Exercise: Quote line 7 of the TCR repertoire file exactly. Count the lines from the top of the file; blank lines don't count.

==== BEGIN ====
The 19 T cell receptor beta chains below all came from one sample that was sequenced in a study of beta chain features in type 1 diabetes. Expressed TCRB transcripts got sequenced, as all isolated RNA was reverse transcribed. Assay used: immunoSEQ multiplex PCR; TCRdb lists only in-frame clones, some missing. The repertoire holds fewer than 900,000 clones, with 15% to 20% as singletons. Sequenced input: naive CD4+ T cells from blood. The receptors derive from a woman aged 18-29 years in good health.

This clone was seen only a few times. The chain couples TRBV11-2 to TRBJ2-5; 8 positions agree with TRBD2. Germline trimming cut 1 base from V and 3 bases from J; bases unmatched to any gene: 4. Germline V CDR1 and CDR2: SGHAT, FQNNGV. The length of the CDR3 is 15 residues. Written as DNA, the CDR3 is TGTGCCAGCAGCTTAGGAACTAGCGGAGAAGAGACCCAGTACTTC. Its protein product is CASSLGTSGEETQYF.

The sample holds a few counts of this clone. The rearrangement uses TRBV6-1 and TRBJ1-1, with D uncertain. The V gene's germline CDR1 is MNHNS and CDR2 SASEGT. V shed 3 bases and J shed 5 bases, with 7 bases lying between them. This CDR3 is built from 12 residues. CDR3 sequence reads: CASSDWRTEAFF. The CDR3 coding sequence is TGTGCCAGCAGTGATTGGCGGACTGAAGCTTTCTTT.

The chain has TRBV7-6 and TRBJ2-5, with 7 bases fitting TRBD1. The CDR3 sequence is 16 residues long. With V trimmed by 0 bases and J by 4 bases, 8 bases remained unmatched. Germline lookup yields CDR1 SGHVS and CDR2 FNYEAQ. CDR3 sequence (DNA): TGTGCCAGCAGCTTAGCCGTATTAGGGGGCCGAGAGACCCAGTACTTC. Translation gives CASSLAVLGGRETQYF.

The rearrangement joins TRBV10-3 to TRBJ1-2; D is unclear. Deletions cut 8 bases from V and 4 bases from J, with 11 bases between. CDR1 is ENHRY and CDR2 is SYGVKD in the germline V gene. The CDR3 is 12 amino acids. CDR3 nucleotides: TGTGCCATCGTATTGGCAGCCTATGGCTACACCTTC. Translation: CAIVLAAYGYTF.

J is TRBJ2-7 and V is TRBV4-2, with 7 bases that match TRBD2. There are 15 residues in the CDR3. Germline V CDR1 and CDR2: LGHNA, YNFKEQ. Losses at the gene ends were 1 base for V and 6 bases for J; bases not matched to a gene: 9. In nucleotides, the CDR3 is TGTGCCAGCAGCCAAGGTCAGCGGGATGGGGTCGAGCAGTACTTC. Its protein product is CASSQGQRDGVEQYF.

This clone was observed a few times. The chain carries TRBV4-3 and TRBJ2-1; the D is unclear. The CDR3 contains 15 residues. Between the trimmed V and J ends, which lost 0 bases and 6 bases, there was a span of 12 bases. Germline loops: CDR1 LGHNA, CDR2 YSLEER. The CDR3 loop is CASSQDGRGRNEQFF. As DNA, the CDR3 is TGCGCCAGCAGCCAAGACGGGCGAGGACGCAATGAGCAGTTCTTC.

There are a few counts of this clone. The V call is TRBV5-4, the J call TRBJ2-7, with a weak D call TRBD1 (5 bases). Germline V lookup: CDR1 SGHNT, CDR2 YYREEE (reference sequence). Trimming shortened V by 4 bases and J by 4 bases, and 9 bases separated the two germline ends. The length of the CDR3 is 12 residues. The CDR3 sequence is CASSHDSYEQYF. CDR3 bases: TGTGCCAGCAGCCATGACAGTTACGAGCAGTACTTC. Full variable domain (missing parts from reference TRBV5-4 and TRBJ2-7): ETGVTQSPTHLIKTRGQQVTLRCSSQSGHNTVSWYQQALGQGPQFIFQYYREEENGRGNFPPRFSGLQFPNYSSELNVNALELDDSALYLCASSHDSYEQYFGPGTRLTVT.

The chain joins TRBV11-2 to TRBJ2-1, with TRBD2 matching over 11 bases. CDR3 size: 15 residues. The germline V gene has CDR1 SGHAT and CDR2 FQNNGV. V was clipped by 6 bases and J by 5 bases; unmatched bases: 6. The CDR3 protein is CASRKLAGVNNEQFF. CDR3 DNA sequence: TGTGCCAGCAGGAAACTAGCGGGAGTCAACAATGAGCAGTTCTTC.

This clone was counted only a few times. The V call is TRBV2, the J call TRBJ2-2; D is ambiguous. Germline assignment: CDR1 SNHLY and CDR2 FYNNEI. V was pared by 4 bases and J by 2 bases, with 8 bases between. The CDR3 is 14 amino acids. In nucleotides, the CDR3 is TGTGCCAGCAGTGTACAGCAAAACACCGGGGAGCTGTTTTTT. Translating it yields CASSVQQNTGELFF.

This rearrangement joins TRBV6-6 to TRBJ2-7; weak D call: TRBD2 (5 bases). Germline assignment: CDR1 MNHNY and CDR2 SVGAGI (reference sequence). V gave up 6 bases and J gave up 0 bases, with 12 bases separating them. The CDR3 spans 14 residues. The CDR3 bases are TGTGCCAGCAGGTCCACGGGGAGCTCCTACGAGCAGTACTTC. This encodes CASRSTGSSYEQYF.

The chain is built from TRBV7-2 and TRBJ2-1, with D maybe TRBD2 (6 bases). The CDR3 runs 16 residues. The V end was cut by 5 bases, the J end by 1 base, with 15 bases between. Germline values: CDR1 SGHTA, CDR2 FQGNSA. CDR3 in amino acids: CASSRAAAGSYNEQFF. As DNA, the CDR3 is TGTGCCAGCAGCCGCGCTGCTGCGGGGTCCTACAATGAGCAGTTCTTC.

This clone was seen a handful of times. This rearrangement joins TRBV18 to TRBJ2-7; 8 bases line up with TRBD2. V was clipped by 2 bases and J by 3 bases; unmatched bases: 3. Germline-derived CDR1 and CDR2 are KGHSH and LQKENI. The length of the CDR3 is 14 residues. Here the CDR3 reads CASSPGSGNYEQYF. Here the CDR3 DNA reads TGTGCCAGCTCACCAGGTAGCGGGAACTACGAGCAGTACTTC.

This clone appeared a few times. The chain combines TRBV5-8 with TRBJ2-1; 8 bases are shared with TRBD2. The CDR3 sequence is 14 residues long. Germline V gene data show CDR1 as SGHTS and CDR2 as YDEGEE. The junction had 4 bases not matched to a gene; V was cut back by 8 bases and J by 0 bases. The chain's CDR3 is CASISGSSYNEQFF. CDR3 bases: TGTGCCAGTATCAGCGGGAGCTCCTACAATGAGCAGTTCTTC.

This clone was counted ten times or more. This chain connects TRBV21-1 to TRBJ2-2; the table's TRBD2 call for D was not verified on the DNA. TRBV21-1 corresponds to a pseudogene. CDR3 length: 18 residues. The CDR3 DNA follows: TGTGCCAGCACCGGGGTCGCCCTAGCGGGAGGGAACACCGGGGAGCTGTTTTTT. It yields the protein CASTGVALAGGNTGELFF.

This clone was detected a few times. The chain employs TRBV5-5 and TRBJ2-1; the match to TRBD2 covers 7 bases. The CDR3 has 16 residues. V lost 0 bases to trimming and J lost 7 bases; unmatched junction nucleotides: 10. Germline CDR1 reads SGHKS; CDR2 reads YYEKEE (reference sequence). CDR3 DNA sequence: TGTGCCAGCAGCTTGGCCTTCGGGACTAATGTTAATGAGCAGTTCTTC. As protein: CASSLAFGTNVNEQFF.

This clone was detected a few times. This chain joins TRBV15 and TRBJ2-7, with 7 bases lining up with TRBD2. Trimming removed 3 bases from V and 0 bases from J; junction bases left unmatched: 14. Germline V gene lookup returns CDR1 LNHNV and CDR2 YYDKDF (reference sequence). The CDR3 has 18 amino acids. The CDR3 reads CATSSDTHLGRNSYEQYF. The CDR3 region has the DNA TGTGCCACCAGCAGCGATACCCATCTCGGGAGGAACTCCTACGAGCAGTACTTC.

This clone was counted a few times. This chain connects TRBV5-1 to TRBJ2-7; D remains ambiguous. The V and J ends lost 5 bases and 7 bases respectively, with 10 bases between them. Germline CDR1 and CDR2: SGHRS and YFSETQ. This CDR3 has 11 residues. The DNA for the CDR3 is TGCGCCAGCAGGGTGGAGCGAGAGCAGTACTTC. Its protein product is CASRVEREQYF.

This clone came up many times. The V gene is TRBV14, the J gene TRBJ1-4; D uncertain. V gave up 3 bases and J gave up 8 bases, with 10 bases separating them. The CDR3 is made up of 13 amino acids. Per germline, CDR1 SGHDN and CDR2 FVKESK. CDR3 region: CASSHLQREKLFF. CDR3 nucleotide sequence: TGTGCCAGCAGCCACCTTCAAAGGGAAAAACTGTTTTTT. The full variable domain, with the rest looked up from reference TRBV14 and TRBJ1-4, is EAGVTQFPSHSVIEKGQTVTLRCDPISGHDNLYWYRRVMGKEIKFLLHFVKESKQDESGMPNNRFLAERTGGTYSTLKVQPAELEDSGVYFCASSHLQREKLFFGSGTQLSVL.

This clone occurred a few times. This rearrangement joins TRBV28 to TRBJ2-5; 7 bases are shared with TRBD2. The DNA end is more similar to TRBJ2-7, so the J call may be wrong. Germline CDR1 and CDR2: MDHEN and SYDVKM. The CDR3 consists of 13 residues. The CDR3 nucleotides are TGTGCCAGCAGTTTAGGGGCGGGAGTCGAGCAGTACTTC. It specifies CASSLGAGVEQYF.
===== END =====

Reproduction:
This clone was observed a few times. The chain carries TRBV4-3 and TRBJ2-1; the D is unclear. The CDR3 contains 15 residues. Between the trimmed V and J ends, which lost 0 bases and 6 bases, there was a span of 12 bases. Germline loops: CDR1 LGHNA, CDR2 YSLEER. The CDR3 loop is CASSQDGRGRNEQFF. As DNA, the CDR3 is TGCGCCAGCAGCCAAGACGGGCGAGGACGCAATGAGCAGTTCTTC.